Costs & Requirements
TNT: About how much do you estimate you have saved and are saving by doing your business mobile?
Heather: One of the obstacles I could not get past when researching my original plans of opening a storefront was how much initial inventory I would have to purchase. There is a huge difference in buying inventory to stock an 84sq ft. trailer versus a 350sq ft. store. Beyond lowering my startup capital, I was also able to save a lot of money by doing the trailer buildout in house.
Although I am able to forgo traditional storefront expenses such as utility payments and rent, I do see a large sum of money monthly that goes towards event fees.
TNT: What did you find that you needed during the renovation process?
Heather: As mentioned above, we kept majority of the buildout in house. The only outsourced project was the buildout of the shelving unit and door frame. A family friend was willing to help bring my design to fruition.
At the time my parents and I all worked full time jobs, so we completed the remaining buildout process in the evening and weekends. This process took us over 6 months to fully complete; however, it was a complete labor of love. The fact that I can look at things and have funny stories behind each little design element is completely invaluable, such as how many times it took me to actually bend the bar for the fitting room. I think everyone had a great laugh watching this hilarious feat!
TNT: Was there anything that surprised you through the process?
Heather: During the process I was surprised how creative you have to get. This isn’t a traditional buildout so you have to really generate clever alternatives in order to make things work!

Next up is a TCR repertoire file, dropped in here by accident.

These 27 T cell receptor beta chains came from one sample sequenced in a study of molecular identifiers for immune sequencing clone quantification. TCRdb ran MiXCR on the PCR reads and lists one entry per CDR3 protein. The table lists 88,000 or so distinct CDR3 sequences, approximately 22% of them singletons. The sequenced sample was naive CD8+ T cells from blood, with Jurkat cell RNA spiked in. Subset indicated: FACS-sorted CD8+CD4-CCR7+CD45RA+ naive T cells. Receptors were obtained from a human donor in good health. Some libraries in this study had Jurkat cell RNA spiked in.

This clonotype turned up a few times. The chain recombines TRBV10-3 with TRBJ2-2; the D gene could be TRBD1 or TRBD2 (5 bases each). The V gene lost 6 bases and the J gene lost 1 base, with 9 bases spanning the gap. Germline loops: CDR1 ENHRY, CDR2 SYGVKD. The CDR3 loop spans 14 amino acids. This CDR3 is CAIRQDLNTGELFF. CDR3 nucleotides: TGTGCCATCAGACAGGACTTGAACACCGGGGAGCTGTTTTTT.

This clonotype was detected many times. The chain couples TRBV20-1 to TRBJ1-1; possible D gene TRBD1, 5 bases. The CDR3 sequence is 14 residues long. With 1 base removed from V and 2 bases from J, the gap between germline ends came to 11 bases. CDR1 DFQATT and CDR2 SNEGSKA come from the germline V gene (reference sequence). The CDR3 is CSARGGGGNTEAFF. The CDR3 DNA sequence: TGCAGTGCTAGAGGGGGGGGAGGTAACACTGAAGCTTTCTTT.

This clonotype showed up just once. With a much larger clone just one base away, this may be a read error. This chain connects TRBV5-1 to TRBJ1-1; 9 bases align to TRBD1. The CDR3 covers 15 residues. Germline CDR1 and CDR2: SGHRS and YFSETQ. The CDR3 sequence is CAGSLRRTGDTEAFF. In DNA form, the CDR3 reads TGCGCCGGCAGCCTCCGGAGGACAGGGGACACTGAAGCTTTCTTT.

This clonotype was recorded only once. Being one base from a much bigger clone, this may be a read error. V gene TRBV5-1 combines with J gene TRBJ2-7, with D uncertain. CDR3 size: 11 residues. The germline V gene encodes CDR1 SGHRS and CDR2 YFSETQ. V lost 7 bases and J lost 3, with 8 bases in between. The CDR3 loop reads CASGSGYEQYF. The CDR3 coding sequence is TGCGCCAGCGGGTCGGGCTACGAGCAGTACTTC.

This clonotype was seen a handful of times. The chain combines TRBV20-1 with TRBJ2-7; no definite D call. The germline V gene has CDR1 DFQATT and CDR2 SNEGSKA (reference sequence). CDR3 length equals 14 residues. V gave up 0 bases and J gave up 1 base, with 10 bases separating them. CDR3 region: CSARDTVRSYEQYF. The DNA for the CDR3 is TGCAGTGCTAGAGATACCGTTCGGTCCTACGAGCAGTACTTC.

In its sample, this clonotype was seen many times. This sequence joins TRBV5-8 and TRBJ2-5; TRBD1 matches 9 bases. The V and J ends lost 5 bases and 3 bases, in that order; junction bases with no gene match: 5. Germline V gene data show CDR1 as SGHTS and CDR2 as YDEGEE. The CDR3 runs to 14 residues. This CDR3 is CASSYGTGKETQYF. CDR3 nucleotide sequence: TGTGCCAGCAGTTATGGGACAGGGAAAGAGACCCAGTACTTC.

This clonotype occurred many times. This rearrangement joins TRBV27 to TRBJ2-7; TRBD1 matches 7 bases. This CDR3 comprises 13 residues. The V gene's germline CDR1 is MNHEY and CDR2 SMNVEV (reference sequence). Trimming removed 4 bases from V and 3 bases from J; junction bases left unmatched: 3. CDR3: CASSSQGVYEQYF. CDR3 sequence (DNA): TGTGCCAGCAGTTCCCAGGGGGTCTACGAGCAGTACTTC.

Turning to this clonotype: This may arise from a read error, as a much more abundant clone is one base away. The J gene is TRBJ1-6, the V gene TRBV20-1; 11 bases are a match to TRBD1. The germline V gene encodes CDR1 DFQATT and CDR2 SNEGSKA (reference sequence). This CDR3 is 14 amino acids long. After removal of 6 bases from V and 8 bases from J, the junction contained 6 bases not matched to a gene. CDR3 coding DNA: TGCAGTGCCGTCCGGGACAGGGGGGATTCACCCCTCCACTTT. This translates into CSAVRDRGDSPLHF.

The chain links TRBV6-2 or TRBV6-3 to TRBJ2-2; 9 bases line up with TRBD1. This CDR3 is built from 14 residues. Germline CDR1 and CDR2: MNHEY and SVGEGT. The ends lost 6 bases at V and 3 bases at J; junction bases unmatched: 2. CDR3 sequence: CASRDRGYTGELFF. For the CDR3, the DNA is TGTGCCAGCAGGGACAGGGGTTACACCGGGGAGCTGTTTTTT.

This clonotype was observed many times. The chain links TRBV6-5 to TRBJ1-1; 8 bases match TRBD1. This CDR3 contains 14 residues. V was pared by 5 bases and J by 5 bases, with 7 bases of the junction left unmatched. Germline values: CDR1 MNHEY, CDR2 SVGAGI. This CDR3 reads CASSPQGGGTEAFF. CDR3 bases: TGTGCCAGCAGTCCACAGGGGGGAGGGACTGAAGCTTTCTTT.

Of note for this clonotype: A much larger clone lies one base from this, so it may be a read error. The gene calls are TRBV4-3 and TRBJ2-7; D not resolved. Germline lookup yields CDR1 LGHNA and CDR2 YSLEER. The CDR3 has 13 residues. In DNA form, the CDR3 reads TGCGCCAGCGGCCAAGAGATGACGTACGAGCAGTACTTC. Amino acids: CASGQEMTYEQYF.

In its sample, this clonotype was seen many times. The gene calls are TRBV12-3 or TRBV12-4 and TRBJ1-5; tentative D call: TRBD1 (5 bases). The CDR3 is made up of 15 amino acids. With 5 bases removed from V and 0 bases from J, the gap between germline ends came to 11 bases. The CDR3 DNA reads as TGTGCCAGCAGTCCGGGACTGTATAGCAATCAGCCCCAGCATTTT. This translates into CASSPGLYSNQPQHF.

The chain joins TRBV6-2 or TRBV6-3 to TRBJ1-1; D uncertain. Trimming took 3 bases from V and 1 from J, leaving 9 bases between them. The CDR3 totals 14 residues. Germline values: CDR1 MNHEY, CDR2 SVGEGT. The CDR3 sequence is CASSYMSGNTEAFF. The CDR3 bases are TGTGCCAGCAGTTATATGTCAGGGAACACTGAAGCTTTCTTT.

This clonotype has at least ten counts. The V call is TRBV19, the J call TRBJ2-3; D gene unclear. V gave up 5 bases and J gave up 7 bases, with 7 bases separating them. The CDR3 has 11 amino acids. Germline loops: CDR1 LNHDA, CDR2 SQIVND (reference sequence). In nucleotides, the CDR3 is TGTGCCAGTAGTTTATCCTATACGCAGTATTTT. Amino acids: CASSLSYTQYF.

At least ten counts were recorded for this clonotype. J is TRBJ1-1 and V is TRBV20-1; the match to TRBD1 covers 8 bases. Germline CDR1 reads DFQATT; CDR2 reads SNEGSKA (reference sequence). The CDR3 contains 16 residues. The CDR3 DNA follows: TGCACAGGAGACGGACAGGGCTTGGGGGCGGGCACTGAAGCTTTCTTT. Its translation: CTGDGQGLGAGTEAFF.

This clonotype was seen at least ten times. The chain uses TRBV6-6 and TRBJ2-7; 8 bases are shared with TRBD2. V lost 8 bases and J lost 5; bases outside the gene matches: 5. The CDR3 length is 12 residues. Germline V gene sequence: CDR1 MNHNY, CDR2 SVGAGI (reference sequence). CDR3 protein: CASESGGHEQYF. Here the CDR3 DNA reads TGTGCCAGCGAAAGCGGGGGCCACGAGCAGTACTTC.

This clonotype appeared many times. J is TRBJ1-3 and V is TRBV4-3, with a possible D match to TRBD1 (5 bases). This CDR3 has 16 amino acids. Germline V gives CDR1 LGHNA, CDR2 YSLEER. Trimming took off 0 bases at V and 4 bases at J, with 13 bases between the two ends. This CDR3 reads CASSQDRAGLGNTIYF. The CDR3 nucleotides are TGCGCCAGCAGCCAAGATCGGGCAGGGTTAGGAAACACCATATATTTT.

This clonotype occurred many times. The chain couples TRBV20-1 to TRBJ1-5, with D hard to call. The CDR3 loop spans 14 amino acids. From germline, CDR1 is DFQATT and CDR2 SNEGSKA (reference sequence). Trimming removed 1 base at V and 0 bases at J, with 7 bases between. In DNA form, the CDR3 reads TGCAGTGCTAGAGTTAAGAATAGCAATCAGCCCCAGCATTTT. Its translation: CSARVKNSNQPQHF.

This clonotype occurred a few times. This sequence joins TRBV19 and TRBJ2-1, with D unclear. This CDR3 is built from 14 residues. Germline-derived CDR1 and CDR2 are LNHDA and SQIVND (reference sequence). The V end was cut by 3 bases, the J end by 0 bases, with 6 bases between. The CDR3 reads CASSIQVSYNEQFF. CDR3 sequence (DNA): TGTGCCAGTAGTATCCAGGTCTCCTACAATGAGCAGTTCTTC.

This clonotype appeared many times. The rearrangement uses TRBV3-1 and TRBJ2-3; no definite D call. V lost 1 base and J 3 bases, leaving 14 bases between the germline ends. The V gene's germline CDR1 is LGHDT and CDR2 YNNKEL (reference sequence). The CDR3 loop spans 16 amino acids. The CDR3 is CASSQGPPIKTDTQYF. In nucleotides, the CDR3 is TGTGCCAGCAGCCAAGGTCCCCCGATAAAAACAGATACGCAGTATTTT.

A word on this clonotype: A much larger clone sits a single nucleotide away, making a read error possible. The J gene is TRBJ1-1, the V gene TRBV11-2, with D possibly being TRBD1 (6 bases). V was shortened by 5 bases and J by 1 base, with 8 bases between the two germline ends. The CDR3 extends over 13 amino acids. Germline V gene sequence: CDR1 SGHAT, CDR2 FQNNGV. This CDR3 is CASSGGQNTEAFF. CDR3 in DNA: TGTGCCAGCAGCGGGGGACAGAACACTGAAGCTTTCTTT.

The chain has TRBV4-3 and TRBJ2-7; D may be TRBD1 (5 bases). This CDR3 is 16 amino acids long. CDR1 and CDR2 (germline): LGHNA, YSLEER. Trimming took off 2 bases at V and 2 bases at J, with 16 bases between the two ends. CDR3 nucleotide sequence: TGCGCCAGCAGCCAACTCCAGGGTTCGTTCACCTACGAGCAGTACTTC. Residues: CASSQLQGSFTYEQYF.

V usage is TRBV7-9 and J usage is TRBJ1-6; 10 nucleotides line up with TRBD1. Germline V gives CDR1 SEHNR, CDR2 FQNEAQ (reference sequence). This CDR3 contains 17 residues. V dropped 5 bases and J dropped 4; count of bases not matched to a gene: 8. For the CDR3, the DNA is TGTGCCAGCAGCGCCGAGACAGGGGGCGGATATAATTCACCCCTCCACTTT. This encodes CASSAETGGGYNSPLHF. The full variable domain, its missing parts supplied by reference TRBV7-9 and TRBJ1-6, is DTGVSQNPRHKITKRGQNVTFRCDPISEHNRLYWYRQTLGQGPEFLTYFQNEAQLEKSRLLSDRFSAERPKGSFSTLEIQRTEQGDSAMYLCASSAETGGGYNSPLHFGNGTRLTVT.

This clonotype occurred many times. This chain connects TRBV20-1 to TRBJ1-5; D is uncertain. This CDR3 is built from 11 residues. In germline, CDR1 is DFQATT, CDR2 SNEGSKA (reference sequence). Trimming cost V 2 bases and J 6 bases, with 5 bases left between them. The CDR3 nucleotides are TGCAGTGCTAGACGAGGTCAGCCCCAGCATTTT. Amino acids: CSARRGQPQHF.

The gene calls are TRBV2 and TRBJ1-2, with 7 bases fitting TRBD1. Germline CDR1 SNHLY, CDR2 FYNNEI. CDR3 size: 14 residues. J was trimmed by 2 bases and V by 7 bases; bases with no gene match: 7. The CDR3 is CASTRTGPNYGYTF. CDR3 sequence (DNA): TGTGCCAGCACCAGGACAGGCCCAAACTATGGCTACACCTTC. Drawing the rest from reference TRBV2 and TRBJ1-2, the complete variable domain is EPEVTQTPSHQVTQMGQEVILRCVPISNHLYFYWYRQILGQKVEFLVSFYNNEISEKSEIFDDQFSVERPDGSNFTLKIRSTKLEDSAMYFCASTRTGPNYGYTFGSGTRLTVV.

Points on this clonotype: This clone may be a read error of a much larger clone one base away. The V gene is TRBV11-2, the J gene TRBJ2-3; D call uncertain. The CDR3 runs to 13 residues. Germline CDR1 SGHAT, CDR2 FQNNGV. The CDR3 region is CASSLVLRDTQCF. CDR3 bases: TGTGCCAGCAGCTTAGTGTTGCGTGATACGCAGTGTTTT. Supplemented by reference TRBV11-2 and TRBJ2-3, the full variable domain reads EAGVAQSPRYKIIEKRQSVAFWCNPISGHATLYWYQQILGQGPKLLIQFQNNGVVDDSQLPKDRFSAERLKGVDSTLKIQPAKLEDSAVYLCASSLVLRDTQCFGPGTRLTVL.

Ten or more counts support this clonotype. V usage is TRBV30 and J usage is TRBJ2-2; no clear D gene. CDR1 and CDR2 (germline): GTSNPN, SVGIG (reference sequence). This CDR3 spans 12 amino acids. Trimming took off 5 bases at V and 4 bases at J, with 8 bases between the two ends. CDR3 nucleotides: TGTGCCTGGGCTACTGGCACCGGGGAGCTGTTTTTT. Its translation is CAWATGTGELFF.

TNT: In your opinion what is the best part of having mobile boutiques vs retail space?
Heather: My favorite part of having a mobile business is the fact I get to constantly meet new people. I get to travel to new areas and visit unique festivals; I love getting to interact with so many people from all over.
TNT: If someone were just starting out kind of permits would they have to get to operate mobile boutiques?
Heather: Permitting varies for each city, county, and state. My advice is to contact the city prior to your scheduled event date. Inquire what permits are mandatory in their area in order to operate.
To Sum it Up
TNT: What would be the biggest tip/warning you would give to someone starting out in this business?
Heather: Mobile boutiques take a lot more than meets the eye. Be ready to work very hard and be okay with the fact most of your work will revolve around weekend/ holidays.
TNT: What is the most rewarding part of running a mobile boutique?
Heather: The most rewarding thing to me in running my business is helping someone pick out an outfit for a special occasion. I feel so honored that they trust me in helping prepare them for their special day.
We appreciate Heather taking the time out of her busy schedule to share her mobile boutique adventure with us.
Mobile Boutiques – Find The Cargo Room at various festivals and events around Oklahoma. Fnd out where the trailer will be. Visit the “Find the Trailer” tab on their website www.shopcargoroom.com. Follow Cargo Room on Instragm, @ShopCargoRoom, for up-to-date locations and inventory.